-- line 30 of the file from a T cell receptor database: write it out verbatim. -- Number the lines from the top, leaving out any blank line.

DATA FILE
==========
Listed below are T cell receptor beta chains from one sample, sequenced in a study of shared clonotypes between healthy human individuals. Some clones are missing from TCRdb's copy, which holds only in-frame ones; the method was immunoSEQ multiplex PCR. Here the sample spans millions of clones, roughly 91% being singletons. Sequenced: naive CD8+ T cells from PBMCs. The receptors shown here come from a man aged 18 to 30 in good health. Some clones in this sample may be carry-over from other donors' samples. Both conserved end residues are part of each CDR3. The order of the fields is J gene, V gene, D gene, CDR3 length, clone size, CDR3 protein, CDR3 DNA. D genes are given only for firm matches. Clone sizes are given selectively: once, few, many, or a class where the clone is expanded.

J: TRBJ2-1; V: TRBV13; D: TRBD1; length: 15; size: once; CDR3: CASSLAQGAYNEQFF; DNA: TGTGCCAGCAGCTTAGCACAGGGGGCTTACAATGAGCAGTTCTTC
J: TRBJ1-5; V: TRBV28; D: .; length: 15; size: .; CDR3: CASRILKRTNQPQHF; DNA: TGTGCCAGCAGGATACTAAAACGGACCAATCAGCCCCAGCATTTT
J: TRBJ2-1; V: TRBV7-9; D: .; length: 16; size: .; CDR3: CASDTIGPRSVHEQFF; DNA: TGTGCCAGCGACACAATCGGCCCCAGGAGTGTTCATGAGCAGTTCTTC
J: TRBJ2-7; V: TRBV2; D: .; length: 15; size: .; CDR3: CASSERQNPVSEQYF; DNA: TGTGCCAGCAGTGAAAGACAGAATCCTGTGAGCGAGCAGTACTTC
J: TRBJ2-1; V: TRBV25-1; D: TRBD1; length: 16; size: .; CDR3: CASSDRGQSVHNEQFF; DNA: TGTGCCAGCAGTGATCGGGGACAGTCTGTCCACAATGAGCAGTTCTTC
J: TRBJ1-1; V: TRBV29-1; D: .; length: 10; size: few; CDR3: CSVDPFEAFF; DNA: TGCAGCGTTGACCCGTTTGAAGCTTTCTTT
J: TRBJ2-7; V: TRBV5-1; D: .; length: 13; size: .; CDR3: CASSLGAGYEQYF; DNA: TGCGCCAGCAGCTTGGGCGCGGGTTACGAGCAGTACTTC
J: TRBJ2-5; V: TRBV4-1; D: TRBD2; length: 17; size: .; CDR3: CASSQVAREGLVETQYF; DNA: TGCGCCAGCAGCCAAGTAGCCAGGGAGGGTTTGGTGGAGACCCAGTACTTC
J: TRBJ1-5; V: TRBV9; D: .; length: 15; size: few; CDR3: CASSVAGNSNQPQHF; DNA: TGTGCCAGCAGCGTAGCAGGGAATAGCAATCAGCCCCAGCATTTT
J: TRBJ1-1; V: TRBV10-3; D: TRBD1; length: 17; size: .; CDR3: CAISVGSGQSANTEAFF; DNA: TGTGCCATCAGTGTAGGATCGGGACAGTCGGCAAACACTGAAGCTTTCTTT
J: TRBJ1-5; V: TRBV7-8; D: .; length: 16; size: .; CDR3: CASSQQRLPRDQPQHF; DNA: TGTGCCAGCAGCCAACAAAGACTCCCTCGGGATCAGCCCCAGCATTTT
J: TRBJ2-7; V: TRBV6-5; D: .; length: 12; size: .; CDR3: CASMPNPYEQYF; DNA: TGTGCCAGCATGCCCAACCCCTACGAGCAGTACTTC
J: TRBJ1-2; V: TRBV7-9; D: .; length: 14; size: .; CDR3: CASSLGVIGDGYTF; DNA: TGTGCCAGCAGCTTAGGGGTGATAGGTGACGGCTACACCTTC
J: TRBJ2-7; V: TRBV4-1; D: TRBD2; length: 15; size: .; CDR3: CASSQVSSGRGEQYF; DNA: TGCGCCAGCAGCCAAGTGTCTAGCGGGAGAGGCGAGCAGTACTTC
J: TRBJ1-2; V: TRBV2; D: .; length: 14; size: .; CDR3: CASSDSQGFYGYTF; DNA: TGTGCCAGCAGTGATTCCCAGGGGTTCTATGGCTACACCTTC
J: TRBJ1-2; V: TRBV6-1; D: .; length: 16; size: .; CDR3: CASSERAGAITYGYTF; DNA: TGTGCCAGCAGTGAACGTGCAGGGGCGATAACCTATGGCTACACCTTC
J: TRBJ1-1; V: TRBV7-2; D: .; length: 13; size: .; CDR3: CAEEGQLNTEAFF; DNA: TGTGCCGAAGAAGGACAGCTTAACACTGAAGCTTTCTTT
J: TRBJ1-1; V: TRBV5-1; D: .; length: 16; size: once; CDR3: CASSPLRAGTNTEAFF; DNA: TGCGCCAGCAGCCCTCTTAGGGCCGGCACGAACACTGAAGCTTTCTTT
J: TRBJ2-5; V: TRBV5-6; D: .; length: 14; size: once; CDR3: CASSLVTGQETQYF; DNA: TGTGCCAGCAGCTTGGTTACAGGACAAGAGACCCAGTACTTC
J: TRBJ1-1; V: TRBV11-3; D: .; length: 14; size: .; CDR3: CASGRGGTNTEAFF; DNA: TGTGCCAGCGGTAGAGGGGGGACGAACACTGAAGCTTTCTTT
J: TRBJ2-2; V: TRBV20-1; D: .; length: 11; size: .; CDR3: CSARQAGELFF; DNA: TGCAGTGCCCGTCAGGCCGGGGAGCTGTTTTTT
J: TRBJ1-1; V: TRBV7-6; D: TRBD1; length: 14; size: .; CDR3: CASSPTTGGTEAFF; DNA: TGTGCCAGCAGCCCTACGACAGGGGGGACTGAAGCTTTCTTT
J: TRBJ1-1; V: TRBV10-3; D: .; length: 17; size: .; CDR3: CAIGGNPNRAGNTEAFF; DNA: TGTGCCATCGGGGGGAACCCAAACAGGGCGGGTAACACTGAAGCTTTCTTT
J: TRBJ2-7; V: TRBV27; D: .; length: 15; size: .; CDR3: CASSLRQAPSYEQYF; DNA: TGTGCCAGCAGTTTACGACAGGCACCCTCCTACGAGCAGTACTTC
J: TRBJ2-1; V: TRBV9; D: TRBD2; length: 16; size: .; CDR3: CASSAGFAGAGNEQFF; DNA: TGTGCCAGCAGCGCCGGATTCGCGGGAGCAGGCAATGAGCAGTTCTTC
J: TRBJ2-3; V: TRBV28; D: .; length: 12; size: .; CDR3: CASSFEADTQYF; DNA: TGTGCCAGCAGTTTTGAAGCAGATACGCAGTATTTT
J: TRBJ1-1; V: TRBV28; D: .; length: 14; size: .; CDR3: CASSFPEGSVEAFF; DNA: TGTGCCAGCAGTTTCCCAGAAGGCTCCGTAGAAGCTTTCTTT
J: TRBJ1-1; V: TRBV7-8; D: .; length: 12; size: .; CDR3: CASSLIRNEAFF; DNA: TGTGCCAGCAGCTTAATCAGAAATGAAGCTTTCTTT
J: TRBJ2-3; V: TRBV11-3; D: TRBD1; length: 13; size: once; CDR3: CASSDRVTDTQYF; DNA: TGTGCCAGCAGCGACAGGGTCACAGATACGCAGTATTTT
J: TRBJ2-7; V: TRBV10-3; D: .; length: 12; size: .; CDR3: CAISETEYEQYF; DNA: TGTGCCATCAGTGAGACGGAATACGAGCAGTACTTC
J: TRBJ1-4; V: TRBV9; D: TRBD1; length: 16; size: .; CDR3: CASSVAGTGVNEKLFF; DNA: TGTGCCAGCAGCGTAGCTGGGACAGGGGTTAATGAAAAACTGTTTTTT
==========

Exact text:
J: TRBJ2-3; V: TRBV11-3; D: TRBD1; length: 13; size: once; CDR3: CASSDRVTDTQYF; DNA: TGTGCCAGCAGCGACAGGGTCACAGATACGCAGTATTTT